McKenzie stated that even the sheer fact that she was a woman caused trainers to falsely judge her athletic ability, and treat her differently when it came to training.
"When I began training, there were a lot of things that were brushed over as I would never need to learn to do them because I was female. I think as time goes on, that’s changing within the industry--certainly at places I train--but it’s definitely still an issue," McKenzie said.
Kay makes the argument that everyone is judged, whether it's consciously or not. The former Knockout shares a story of when she tried out for Impact, in 2016. At first, the person in charge "didn't get" Kay on paper. When allowed to actually try out, the person allegedly admitted, "Okay, I get it," and Kay was hired. She stated she felt fortunate enough to have the person change their initial judgment, but adds it's not black and white.
"On the other hand, before that tryout, I changed my gear from a two-piece that I had been wearing on the indies for years, to the one-piece dress I wore for my first year in IMPACT, solely because I thought I wasn’t in 'TV shape'. I have been fortunate enough to never have any serious body image issues, but I saw the women that the internet was calling 'fat', so I thought to myself, 'Well if they are fat, I’m definitely too big to be wearing a two-piece.' And that thought occurred to me so casually. I think that’s the saddest part. I didn’t have a breakdown about it, I don’t even remember feeling upset about it. I projected that sentiment without anyone telling me directly that I needed to dress a certain way, and it was directly due to my observation of others," Kay said.
The issue of sexualization and the unfair depiction of women athletes is a deep-rooted issue that will only be fixed by time and a serious change in societal norms. The underlying sexism and assumption that women should use sex to sell, but that it will debunk them as serious athletes, is not something that can be undone by one article.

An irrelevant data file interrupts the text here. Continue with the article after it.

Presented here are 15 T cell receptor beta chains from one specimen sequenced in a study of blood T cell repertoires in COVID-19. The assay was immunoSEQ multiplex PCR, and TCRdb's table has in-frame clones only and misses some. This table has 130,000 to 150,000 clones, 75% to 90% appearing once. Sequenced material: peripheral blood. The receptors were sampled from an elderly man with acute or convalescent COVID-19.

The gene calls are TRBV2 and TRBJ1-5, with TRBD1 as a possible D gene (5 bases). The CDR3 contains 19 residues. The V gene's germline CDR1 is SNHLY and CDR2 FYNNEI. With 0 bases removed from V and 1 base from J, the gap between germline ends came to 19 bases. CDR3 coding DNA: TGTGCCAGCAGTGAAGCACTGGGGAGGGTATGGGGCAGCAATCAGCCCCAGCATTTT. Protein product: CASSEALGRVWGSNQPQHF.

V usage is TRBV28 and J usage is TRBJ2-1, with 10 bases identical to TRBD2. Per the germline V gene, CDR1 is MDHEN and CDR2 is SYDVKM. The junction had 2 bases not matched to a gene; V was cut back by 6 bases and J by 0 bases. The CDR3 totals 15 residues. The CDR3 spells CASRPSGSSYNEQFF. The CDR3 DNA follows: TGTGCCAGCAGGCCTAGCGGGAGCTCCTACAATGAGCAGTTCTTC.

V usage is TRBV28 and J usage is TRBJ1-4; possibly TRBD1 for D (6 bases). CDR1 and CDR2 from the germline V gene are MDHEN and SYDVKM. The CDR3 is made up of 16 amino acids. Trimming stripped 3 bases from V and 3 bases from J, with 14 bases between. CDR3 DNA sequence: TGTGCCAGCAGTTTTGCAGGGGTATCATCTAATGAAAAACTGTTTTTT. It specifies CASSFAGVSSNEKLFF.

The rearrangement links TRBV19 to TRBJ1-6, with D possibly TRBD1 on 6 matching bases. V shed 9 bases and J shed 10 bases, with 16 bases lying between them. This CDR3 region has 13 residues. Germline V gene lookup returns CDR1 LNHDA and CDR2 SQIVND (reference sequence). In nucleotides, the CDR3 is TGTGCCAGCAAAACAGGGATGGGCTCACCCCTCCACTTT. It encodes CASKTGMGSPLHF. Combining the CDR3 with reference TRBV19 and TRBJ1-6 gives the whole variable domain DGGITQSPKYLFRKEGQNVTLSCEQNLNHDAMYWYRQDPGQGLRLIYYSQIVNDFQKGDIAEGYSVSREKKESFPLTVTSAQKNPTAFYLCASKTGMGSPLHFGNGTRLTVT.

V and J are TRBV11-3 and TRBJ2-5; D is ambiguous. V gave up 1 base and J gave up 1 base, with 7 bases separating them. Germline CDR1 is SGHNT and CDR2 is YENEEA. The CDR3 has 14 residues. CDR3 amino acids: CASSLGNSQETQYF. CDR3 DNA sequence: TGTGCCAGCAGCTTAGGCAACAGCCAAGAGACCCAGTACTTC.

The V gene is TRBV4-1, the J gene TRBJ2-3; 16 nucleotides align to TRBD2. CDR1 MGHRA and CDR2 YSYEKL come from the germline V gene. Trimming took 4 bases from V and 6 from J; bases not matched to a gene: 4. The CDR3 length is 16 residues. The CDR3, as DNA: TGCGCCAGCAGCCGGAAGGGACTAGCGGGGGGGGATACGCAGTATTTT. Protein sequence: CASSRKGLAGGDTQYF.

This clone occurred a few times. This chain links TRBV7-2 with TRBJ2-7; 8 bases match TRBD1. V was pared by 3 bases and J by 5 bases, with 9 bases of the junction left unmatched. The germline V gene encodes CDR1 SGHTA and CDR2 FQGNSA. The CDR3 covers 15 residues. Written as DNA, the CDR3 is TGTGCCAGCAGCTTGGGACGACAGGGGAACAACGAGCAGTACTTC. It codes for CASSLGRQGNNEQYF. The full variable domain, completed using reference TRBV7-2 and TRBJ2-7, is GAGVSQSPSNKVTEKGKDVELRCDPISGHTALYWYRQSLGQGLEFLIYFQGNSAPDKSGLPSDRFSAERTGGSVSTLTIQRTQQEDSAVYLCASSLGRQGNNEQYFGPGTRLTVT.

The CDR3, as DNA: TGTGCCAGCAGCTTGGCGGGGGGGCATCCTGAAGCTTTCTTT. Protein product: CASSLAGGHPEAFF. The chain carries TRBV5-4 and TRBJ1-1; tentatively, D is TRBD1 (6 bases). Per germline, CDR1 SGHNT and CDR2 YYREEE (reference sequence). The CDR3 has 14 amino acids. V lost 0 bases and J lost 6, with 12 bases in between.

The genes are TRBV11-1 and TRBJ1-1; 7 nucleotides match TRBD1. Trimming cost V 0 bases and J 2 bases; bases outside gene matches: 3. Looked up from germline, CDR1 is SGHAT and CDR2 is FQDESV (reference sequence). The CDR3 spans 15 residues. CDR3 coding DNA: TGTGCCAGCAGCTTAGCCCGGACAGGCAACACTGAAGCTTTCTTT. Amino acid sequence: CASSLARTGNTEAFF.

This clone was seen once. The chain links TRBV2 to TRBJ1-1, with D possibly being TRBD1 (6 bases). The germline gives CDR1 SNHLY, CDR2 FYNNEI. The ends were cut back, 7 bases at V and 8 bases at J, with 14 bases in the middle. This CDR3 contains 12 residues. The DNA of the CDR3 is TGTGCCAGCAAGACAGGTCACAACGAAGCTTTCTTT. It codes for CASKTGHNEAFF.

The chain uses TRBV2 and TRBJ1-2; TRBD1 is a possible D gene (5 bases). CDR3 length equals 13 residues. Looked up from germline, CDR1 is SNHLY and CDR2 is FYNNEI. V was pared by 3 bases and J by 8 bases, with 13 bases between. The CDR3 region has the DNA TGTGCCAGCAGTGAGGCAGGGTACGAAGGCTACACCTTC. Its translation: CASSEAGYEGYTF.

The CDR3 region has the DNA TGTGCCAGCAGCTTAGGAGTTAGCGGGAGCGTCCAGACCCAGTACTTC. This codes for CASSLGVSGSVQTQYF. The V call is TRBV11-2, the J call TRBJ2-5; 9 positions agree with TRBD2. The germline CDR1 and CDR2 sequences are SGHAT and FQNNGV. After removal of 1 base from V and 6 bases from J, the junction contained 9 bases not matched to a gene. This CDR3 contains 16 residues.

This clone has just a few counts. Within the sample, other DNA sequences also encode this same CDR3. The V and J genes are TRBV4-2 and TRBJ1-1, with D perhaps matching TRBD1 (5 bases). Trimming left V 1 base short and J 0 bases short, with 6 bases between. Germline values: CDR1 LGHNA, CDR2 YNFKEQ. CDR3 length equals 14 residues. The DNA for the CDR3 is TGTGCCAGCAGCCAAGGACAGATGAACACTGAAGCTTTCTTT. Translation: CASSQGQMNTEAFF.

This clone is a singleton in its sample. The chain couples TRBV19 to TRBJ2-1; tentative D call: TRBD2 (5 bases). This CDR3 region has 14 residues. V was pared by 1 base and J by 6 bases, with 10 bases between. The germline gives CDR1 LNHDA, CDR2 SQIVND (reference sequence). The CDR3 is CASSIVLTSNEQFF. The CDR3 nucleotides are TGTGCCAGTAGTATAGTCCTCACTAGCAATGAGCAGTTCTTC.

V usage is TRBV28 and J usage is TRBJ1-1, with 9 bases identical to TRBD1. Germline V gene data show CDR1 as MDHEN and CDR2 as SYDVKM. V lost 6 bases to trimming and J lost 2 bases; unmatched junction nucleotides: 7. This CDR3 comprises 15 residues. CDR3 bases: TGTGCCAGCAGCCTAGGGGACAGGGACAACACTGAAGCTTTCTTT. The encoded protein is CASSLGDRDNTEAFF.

The very real effects of sexualization is the objectifying of women wrestlers. All too often, women are inappropriately groped at shows, slut-shamed, or harassed in public and on social media.
"Nobody has ever told me that I push female stereotypes," adds Kay, "but I have been told things like, by men on Twitter, that I 'shouldn’t dress like that', or especially in my case, that I 'shouldn’t talk like that.' Which is actually where my signature 'Pinkies Up' derived from. Women are always told to act a certain way to be more 'lady-like'; don’t swear, be dainty and delicate as to not scare away any potential suitors, etc. So, my thought process was, 'Okay, you want me to be a lady? I’ll keep my pinky up, real classy-like, while I tell you to go fuck yourself.'”
The reality is, the industry has struggled with this issue since it's conception. And while things are certainly better than before, there's still so much that can be done. The stories of women wrestlers are important, and should be told to bring attention to the issues that still exist within the industry.
For Martinez, that means every woman takes control of her destiny, and refuses to be quiet when misperceptions happen.
"We, as females, have to set the boundaries, and support each other, and have each other's back when the media wants to sexualize us in ways we don't condone. We stand up for each other. At the end of the day, each person is their own. As long as they can look in the mirror without shame or regret for who they are, then the media will learn to take us for who we are. We aren't just about the sex appeal," Martinez closed. "We are more than that. I'm not of ashamed of who I am. I embrace it with all my flaws, because my flaws are what helps make me. The media will portray me in the light they want the public to see, but it's up to me to change what the public sees and speak up."